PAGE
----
By the 18th-century fishing had become an important source of livelihood for Beer people, the sheltered situation of the village and deep beach providing an ideal environment in which sea-going skills could develop. This combination of boating skills, ‘safe haven’ nature and the Beer Quarry Caves that could store large quantities of goods all combined to spur on the development of smuggling as a form of local business initiative. The most famous practitioner of this trade was Jack Rattenbury and his gang of smugglers who used the village of beer as their headquarters by the end of the century. Known as ‘the Rob Roy of the West’ he was the one who got away and in 1837, after thirty years at sea as a fisherman, pilot, seaman and smuggler he wrote about his life in a book called Memoirs of a Smuggler with the help of a local Unitarian clergyman. Rattenbury was reputed to have used a cave in the face of Beer Head ashis base, and this charismatic character and his career are now celebrated in Beer on its annual Jack Rattenbury Day.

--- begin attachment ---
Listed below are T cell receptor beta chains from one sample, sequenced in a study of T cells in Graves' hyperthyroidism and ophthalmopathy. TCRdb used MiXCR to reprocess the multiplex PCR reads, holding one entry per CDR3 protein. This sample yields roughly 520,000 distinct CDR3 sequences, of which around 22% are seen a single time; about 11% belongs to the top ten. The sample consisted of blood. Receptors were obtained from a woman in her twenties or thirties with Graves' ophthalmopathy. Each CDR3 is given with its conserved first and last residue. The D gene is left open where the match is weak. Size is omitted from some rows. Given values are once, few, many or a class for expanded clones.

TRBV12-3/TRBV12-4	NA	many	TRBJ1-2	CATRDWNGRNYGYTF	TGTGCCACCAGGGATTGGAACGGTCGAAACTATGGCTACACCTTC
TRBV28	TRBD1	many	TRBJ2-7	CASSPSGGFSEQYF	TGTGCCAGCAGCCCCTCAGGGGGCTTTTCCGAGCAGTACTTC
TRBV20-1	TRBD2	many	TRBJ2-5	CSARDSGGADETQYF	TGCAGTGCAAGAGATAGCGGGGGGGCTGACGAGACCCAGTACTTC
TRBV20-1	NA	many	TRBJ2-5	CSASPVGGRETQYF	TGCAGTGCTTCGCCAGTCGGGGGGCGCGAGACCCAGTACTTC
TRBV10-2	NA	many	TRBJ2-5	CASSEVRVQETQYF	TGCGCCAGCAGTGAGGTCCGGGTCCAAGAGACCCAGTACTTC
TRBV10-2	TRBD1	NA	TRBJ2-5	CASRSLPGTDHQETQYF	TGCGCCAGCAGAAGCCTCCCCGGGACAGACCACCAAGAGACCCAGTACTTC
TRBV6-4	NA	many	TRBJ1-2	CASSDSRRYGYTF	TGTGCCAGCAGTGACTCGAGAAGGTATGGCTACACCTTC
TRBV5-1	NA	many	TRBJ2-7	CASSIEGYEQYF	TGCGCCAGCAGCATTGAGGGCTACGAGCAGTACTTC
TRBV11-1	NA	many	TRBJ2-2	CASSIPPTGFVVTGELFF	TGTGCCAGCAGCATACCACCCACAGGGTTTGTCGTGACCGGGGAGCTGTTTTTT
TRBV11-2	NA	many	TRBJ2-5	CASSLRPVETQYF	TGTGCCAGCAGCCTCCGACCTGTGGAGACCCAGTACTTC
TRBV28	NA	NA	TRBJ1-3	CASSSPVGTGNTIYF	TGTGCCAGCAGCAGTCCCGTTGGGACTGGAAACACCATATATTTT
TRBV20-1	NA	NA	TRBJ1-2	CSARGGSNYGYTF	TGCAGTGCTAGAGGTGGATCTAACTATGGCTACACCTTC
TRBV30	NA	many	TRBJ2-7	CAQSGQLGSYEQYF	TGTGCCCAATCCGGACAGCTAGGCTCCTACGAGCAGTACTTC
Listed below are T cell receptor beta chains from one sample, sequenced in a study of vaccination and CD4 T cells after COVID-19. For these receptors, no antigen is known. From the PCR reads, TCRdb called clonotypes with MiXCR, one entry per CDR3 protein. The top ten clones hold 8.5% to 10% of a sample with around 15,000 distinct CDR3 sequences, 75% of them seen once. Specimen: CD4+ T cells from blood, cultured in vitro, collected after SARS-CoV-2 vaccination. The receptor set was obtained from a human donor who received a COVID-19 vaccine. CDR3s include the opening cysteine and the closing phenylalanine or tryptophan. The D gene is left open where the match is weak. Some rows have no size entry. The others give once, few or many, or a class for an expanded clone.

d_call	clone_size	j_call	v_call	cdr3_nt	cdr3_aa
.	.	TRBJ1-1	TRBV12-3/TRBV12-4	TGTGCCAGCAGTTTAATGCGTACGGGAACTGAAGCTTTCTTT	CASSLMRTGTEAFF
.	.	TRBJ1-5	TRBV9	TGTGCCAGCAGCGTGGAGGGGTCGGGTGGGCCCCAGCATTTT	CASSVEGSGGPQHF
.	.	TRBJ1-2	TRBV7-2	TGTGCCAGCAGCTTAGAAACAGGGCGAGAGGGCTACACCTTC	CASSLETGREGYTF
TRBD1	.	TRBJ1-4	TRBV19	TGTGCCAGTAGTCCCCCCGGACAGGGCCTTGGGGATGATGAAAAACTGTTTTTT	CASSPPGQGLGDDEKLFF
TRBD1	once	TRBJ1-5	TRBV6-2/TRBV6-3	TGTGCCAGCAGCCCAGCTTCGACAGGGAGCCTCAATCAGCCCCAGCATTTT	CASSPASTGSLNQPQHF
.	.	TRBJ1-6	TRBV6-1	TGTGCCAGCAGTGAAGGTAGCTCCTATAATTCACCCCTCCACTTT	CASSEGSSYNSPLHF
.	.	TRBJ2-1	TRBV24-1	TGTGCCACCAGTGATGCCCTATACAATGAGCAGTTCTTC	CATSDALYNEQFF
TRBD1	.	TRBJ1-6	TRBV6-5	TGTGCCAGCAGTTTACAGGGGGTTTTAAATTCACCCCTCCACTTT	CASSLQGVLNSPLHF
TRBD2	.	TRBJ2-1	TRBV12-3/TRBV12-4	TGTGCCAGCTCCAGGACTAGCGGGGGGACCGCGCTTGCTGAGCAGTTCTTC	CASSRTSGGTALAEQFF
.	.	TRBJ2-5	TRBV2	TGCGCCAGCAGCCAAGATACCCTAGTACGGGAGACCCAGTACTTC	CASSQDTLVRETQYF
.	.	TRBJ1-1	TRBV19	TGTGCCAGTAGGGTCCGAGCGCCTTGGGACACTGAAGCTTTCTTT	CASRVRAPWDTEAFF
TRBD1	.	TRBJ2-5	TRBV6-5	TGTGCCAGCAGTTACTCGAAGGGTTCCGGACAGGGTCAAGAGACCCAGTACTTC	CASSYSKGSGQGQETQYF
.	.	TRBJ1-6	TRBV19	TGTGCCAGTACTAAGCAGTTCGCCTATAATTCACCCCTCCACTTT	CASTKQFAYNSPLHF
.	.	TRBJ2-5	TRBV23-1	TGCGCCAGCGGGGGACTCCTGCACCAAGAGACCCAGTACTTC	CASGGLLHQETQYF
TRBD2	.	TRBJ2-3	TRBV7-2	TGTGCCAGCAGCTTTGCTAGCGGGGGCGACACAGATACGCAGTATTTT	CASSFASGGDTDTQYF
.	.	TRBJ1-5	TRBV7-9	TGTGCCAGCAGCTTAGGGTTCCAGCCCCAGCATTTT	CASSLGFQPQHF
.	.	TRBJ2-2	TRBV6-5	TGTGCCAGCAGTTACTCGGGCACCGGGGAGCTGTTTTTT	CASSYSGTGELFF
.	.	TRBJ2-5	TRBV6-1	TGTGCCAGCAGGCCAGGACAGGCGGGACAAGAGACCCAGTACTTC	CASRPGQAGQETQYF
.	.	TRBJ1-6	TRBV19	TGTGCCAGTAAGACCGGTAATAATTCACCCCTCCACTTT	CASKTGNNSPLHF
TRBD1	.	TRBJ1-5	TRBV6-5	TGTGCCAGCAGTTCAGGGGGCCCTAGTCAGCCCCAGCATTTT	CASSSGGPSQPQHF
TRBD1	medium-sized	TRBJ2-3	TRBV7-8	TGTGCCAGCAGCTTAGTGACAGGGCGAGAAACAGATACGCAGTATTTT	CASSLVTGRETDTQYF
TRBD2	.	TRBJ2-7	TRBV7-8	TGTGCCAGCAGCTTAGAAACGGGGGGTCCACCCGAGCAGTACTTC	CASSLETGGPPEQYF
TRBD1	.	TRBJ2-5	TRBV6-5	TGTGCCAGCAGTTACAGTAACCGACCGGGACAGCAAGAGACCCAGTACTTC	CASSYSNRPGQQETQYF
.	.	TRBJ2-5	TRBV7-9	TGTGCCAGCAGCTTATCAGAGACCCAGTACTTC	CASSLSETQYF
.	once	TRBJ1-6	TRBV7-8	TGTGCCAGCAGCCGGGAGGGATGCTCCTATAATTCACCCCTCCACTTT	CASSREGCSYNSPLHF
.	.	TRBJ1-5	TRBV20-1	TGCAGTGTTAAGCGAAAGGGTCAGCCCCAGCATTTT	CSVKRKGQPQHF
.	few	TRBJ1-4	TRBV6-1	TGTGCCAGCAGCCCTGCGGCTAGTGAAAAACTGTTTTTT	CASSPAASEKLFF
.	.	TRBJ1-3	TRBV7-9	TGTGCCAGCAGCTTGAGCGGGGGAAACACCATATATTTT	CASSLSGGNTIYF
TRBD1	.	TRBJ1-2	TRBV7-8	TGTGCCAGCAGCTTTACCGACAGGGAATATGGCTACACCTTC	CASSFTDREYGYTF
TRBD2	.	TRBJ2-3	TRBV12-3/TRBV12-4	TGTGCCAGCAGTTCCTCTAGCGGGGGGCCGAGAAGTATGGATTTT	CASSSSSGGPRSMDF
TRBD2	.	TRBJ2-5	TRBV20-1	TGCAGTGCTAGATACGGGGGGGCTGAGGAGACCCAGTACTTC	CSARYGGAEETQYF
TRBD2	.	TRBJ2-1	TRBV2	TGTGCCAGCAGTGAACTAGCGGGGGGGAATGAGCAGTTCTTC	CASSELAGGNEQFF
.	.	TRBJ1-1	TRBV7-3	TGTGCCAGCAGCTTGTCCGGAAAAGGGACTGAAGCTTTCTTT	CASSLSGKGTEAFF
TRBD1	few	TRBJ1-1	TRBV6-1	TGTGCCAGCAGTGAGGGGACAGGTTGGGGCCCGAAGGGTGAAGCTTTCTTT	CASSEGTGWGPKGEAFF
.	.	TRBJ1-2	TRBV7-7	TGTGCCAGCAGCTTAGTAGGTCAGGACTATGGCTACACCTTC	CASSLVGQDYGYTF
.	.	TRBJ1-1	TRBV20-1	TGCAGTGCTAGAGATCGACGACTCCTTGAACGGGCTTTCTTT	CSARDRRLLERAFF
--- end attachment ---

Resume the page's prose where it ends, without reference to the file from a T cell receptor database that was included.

As Jack's career was drawing to a close the prominence of Beer Head lead to a Napoleonic artillery battery being perched on its cliff edge. From about 1790 until the early 1800s ten guns overlooked the then sheltered anchorage of Seaton Bay. The gun emplacement had no fortifications and only a single stone building for the gunners to take shelter in as they billeted within the village. One night, a large cliff fall carried away all the guns and a portion of the building with it. They were never replaced.

By the middle of the 19th-century Beer was a well-established community with a population approximately the same size as it is today. Its chief economic activities remained quarrying, fishing and lace-making. One-third of the population was concerned in various ways with the sea, while upwards of a hundred Beer lacemakers were employed in the production of their most famous work Queen Victoria’s wedding gown. The resulting fame led to a great demand for their work and put Beer as a seaside village on the map causing it to develop as a spa and holiday destination. This was further accelerated by the coming of the railway in 1868.